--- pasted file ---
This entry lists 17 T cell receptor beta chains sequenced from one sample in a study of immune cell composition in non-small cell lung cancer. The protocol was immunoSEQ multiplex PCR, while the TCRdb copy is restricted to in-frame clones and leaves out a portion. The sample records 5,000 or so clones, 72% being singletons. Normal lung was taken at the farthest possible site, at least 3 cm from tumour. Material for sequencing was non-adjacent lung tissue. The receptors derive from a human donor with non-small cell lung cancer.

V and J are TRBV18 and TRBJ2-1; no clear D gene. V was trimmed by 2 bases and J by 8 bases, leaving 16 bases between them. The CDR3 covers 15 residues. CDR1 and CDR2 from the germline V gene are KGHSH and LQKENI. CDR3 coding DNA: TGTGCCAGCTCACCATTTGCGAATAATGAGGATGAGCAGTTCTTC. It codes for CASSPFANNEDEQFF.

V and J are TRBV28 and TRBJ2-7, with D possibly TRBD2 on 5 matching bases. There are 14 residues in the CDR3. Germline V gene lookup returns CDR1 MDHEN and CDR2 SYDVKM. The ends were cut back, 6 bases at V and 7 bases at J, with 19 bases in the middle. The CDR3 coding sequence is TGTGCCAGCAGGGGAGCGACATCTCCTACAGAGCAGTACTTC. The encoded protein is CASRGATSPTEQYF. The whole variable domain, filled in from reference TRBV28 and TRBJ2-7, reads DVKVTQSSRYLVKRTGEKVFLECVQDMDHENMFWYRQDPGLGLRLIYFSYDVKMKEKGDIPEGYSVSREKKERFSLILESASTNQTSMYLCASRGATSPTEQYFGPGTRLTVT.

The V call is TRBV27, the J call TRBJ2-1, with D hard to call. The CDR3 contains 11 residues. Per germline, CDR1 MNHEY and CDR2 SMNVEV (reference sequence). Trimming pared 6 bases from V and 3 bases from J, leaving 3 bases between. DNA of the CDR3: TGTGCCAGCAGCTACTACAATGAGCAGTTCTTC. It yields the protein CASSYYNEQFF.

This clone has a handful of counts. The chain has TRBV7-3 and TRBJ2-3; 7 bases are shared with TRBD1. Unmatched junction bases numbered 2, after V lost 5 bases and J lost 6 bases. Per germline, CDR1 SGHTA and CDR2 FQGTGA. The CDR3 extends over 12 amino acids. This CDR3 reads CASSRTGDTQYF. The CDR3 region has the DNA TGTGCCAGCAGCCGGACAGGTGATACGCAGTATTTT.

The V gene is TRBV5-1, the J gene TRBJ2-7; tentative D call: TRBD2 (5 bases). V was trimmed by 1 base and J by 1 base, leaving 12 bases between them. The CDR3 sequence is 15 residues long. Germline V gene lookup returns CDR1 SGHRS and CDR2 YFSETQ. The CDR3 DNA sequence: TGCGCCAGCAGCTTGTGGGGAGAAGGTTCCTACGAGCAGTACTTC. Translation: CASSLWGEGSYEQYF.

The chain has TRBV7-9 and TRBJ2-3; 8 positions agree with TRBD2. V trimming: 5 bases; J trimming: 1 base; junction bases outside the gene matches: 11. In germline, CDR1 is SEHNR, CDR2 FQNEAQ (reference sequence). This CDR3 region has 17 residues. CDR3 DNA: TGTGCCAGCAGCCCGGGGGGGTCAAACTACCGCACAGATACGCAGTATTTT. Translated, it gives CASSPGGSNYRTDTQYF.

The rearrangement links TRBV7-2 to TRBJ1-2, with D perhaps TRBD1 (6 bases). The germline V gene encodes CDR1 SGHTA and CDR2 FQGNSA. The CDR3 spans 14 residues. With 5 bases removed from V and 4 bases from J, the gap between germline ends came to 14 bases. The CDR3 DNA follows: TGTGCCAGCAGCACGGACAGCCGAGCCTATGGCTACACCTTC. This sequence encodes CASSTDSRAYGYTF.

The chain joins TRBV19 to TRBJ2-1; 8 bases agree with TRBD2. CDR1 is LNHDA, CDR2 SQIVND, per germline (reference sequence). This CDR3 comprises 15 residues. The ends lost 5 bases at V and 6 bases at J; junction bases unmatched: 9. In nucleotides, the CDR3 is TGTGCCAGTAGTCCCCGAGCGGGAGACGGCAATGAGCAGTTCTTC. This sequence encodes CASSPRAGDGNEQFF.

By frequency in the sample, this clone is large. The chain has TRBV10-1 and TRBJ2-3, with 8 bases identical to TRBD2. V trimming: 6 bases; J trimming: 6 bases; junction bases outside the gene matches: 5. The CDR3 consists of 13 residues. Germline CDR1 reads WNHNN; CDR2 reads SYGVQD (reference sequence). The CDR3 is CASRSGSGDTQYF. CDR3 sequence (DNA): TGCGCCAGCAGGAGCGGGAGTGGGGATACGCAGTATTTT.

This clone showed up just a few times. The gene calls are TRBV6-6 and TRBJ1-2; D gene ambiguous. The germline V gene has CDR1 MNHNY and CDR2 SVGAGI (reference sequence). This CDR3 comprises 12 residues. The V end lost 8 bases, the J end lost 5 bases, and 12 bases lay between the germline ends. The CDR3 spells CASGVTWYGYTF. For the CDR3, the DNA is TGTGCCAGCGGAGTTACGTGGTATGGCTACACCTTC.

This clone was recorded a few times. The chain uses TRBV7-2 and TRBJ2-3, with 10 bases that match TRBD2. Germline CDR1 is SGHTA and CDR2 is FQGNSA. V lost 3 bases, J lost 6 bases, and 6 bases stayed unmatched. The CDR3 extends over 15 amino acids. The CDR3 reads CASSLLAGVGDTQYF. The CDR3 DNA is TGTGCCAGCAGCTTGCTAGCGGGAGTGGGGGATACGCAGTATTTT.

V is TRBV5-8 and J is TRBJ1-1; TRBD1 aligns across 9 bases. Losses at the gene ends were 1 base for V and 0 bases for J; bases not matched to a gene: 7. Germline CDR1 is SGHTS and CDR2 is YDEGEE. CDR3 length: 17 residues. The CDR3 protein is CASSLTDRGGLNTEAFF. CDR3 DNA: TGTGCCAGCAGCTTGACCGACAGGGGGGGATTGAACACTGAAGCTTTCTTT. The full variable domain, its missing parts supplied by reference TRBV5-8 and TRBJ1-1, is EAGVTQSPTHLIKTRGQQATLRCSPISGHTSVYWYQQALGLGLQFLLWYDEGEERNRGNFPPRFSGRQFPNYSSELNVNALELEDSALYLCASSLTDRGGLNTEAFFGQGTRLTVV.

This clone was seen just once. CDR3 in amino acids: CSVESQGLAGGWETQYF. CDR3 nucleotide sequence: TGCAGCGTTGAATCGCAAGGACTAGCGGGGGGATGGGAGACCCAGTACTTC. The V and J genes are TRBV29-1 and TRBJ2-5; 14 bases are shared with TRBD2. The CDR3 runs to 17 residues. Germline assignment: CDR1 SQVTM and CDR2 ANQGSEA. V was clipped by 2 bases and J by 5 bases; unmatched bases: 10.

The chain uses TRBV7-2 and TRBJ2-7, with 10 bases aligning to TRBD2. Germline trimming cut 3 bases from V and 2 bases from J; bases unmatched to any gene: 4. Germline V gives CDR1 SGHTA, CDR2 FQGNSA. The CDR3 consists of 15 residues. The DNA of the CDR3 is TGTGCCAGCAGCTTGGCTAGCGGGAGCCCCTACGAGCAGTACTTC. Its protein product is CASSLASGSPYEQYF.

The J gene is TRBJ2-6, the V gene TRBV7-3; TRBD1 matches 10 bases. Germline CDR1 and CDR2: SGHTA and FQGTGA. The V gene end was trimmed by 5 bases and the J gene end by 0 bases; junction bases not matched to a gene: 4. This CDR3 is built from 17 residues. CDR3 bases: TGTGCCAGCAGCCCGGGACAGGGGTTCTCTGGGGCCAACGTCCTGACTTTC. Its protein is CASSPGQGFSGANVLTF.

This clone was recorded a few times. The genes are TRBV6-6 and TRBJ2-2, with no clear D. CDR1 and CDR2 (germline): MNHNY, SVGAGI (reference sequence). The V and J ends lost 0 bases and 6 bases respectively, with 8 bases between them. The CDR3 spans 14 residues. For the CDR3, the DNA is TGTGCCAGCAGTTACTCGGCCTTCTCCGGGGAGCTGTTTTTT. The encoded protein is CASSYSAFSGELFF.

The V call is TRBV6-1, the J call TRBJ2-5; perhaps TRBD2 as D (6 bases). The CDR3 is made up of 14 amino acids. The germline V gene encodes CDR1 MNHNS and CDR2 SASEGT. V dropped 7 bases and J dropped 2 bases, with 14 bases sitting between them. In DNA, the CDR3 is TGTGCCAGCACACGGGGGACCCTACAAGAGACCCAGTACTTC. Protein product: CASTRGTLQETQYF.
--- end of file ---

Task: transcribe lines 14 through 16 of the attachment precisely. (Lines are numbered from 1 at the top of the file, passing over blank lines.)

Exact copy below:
This clone was seen just once. CDR3 in amino acids: CSVESQGLAGGWETQYF. CDR3 nucleotide sequence: TGCAGCGTTGAATCGCAAGGACTAGCGGGGGGATGGGAGACCCAGTACTTC. The V and J genes are TRBV29-1 and TRBJ2-5; 14 bases are shared with TRBD2. The CDR3 runs to 17 residues. Germline assignment: CDR1 SQVTM and CDR2 ANQGSEA. V was clipped by 2 bases and J by 5 bases; unmatched bases: 10.

The chain uses TRBV7-2 and TRBJ2-7, with 10 bases aligning to TRBD2. Germline trimming cut 3 bases from V and 2 bases from J; bases unmatched to any gene: 4. Germline V gives CDR1 SGHTA, CDR2 FQGNSA. The CDR3 consists of 15 residues. The DNA of the CDR3 is TGTGCCAGCAGCTTGGCTAGCGGGAGCCCCTACGAGCAGTACTTC. Its protein product is CASSLASGSPYEQYF.

The J gene is TRBJ2-6, the V gene TRBV7-3; TRBD1 matches 10 bases. Germline CDR1 and CDR2: SGHTA and FQGTGA. The V gene end was trimmed by 5 bases and the J gene end by 0 bases; junction bases not matched to a gene: 4. This CDR3 is built from 17 residues. CDR3 bases: TGTGCCAGCAGCCCGGGACAGGGGTTCTCTGGGGCCAACGTCCTGACTTTC. Its protein is CASSPGQGFSGANVLTF.